Frequent bowel movements
There’s not a generally accepted clinical definition for frequent bowel movements. Most people consider several bowel movements a day to at least be unusual, particularly if this pattern is a change from what’s normal.
If the only change from your usual bowel pattern is the frequency of your bowel movements, an illness is unlikely to be the cause. If you don’t have loose, watery stools, abdominal cramping or bloody stool (diarrhea), frequent bowel movements are usually related to your lifestyle.
If you’re having bowel movements more often than usual, chances are you’ve made some change in your lifestyle. You may, for example, be eating more whole grains, which increases fiber intake.
More-frequent bowel movements could also be related to a mild, self-limiting illness that will take care of itself. If there are no other signs or symptoms, you’re probably in good health.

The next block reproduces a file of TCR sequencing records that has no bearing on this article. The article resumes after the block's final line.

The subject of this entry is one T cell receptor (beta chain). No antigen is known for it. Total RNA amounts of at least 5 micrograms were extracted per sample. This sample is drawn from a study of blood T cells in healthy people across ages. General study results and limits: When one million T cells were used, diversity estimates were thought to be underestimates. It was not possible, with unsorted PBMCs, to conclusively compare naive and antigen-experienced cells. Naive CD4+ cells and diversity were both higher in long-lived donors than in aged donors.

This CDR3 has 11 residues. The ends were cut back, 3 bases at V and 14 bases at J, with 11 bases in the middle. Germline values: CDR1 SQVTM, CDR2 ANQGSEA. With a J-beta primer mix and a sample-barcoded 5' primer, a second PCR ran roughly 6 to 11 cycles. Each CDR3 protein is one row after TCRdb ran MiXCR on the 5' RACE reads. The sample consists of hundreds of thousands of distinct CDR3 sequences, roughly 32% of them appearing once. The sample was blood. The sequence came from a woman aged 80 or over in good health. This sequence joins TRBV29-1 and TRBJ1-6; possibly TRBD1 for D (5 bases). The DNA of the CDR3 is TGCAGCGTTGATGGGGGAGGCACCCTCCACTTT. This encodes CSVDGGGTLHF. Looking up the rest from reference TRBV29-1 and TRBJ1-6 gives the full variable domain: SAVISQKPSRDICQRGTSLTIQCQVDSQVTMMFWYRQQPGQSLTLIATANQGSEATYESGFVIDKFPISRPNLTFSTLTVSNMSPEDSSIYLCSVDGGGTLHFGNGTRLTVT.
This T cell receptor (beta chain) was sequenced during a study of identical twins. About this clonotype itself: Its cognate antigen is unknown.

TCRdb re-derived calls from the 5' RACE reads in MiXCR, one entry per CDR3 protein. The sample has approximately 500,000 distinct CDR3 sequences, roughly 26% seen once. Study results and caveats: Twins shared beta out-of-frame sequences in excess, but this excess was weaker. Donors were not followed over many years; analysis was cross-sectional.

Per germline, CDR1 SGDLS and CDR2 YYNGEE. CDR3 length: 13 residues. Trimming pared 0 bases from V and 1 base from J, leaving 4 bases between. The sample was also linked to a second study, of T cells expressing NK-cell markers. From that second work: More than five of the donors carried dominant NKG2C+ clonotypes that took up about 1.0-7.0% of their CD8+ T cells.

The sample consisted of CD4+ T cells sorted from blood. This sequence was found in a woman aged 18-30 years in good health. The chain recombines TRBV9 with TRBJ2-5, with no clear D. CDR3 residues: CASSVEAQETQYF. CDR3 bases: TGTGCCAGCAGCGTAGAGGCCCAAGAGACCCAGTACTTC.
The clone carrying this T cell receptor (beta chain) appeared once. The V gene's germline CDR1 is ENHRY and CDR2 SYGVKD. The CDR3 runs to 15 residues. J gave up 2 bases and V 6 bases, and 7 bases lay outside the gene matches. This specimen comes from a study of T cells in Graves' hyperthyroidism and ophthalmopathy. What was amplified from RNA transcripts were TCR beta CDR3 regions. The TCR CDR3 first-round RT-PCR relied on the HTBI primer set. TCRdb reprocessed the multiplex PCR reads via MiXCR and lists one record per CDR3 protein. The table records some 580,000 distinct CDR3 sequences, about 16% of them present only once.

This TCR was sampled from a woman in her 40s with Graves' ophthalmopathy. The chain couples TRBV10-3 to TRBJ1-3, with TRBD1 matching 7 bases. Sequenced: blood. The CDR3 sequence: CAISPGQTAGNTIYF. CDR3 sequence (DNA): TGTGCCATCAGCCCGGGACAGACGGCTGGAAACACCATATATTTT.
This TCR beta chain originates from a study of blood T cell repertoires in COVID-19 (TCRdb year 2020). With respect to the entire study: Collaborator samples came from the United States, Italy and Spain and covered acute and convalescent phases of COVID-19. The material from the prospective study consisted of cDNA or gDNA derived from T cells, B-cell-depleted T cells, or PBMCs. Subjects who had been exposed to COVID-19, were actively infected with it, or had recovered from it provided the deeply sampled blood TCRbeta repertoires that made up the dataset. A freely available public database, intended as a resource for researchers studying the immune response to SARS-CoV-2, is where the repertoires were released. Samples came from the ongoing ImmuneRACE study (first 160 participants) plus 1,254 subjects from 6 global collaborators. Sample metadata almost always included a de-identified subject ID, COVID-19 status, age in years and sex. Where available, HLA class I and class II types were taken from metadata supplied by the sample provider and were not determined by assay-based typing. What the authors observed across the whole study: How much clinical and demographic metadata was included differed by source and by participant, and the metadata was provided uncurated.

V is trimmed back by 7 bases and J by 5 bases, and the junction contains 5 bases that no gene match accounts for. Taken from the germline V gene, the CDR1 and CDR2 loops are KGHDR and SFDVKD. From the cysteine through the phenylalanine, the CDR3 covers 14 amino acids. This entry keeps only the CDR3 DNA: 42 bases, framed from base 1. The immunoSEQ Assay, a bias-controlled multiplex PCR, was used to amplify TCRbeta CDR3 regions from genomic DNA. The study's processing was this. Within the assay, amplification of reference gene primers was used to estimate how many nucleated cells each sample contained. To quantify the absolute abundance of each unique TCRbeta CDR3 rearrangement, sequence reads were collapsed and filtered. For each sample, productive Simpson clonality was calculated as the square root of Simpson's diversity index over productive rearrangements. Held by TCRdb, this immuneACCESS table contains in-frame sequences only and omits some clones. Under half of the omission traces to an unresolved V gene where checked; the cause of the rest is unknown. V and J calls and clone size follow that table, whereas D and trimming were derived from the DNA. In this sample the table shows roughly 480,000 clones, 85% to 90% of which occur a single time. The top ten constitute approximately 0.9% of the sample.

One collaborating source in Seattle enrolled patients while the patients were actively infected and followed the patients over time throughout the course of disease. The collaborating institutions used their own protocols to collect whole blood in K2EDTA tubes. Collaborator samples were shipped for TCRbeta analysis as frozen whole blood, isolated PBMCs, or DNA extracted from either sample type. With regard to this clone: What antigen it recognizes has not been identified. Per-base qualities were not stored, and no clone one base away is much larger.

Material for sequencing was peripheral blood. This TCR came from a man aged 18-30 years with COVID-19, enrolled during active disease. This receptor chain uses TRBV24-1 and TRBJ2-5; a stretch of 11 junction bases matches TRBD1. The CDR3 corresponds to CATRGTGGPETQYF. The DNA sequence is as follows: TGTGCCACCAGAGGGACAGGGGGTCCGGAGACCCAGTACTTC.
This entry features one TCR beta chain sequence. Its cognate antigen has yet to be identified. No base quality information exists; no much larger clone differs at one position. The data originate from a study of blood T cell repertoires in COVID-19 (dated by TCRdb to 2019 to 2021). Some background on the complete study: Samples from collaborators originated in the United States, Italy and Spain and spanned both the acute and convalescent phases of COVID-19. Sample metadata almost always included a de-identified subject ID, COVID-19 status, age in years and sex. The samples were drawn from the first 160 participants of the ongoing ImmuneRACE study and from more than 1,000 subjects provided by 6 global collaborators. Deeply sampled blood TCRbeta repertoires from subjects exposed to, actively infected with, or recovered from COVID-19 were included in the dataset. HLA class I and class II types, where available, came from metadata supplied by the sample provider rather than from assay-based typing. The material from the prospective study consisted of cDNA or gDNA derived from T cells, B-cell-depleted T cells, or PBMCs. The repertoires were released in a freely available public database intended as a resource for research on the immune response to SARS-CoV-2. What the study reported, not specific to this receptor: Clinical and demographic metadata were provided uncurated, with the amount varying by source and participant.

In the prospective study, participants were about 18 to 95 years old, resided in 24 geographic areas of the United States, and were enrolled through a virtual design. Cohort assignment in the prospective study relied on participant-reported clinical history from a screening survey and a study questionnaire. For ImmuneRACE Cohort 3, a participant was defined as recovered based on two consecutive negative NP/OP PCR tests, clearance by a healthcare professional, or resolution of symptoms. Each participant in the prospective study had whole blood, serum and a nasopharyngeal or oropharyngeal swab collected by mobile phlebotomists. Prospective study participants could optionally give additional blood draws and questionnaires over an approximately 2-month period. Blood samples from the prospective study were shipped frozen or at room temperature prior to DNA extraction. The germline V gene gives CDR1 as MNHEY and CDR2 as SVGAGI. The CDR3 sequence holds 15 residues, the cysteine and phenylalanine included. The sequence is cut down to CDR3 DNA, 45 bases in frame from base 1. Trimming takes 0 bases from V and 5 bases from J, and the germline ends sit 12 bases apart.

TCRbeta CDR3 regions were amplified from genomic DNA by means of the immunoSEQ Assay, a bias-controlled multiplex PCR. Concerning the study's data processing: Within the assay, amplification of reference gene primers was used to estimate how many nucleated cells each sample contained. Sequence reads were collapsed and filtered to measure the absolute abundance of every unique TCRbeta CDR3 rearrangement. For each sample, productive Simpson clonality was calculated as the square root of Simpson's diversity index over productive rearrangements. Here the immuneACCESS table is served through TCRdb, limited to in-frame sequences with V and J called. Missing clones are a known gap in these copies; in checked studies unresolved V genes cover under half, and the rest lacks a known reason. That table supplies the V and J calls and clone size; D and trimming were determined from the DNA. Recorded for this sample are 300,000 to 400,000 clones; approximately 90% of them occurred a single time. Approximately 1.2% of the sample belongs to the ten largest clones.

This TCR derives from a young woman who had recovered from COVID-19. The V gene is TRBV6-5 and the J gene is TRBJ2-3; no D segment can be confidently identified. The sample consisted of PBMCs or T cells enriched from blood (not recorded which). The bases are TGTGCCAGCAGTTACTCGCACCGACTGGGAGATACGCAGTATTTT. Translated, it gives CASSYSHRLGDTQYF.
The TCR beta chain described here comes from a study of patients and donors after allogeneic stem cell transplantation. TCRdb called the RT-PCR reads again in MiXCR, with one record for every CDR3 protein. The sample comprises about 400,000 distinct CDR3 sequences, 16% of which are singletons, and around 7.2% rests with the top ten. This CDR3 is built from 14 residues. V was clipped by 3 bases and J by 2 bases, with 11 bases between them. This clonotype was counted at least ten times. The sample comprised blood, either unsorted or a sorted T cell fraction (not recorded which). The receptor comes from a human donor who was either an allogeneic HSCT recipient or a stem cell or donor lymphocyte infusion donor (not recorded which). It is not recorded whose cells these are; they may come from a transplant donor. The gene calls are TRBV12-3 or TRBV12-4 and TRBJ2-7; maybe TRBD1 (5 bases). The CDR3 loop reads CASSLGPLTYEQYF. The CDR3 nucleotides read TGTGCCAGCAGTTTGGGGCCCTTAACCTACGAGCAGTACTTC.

Diseases and other conditions that may cause frequent bowel movements and other signs and symptoms include:
- Salmonella infection (or other infections that may occur from bacteria)
- Rotavirus (or infections caused by other viruses)
- Giardia infection (giardiasis) (or other infections causes by parasites)
- Celiac disease
- Crohn’s disease (a type of inflammatory bowel disease)
- Hyperthyroidism (overactive thyroid)
- Irritable bowel syndrome
- Antibiotic-associated diarrhea (or other medication side effects)
- Ulcerative colitis (a type of inflammatory bowel disease)
When to see a doctor
See your doctor if more-frequent bowel movements are also accompanied by any of the following signs or symptoms:
- Changes in the consistency, volume or appearance of your bowel movements, such as repeatedly passing narrow, ribbonlike stools or loose, watery stools
- Abdominal pain
- Blood or mucus in your feces
Content Last Updated: November 14, 2020